I'm still a fairly new nurse, about two years into my career. I've been at my current job for almost 3 months, off orientation for the last three weeks. Needless to say, I didn't encounter every single possible thing that I might need to know during my orientation period, so I still have quite a few questions for my more experienced coworkers when it comes to skills that i haven't done at our facility. The expectation is that if we are doing something for the first time (even after being off orientation), we will grab a more experienced coworker to talk us through the skill and sign us off on our competency checklist before we do it on our own.
The majority of my co-workers are fantastic and more than happy to take a few minutes to help the newbies. There are quite a few of us on the unit who very recently came off orientation, so I get that it can be overwhelming sometimes if you're constantly being pulled away from your own patients to help someone else. The charge nurse who I was working with during this particular episode that has me feeling kinda crummy is a very nervous and easily frustrated individual. She doesn't handle unexpected very calmly and was tense and jumpy for the bulk of our shift the other night due to some staffing changes and some issues with a few of the patients on the unit. So she was already on edge before the shift even started.
So a few nights ago, I had a patient pass away toward the end of my shift. I've dealt with this before in different facilities, but I was unfamiliar with the protocol for my current unit. It was an expected death, so I had just been providing comfort care for the patient until they quietly passed. After confirming absence of vital signs, I notified the charge nurse and told her that I would need help as this was my first time dealing with a patient death at our facility. I asked her where I could find the checklist for this (as I had seen one out on the unit another time, so I knew it existed) and she replied that it wasn't necessary, then rattled off an incomplete list of what needed to be done. She picked up the phone and called a few people to notify them of the event (without telling me who she was calling), and told me that I needed to wait for the MD to pronounce the death before we could do anything else. I again asked where I could find the list of tasks that needed to be completed and she replied with "For heaven's sake, haven't you ever dealt with a patient death before?" I said "Yes, but not at this facility. I know in general what needs to be done, but I don't know the protocol HERE."
I know that she was having a stressful evening, but her lack of assistance made it very difficult for me to do my job properly. Thankfully the family was very understanding and patient when I honestly answered their questions about what would happen next with "I'm not sure exactly what the procedure is here because I'm still new to this unit, but I'll let you know as soon as I find out." Still, it was a lot of running back and forth because I was flying blind by the seat of my pants with so little assistance. I did eventually find the checklist that I had seen before, so that helped somewhat. But there were still things on the checklist that I was unfamiliar with, and when I tried to clarify those things with the charge nurse she gave me answers that were different from what was on the checklist. I simply did not feel confident that I was doing things correctly because of all of the conflicting information I was getting and I could tell that she was getting more and more stressed/irritated with each question I asked. I said "I'm sorry, I know you're really busy tonight and you don't have time for this, but I need to make sure that I'm doing this correctly. This is my first time dealing with this here." She threw up her hands, made a sigh of disgust, and walked away.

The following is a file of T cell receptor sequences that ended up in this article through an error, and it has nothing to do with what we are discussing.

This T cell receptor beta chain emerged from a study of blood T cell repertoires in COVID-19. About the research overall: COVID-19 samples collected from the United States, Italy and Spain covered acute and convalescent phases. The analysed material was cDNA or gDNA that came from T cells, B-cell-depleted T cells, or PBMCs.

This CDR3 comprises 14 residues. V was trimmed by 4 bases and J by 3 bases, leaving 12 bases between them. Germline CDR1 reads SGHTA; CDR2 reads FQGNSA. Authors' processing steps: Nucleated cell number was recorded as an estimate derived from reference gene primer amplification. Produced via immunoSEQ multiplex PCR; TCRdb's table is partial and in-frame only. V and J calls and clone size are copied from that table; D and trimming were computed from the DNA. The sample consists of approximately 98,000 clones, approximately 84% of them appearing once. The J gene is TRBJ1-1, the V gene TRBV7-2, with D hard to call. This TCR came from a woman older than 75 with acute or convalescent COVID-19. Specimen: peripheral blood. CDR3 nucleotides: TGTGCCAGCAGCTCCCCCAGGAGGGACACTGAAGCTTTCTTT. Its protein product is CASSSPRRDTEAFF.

OK, so that was mostly a vent session but I'll welcome any suggestions for dealing with a co-worker who doesn't want to answer questions from a newer nurse. Again, the majority of my co-workers are great and approachable if I need help. I could see where it would be bothersome if I was asking for help with things that I had done several times before, or asking for help with every single little thing. I try to utilize my own critical thinking skills before I bug someone, so I'm not asking questions every hour on the hour or because I'm too lazy to find the information on my own. After this experience with this particular charge nurse, I'm honestly a little afraid to approach her if I have other questions. It may just be that she is not a good resource when she's also doing charge duties, so maybe I'll make her my last resort from this point forward. I must be getting tougher because while it rattled me a little that she was rude to me, I didn't take it personally or as an indication that I was incompetent for not knowing exactly what to do the first time. Still, I'll take any feedback for how to handle people like this in the future.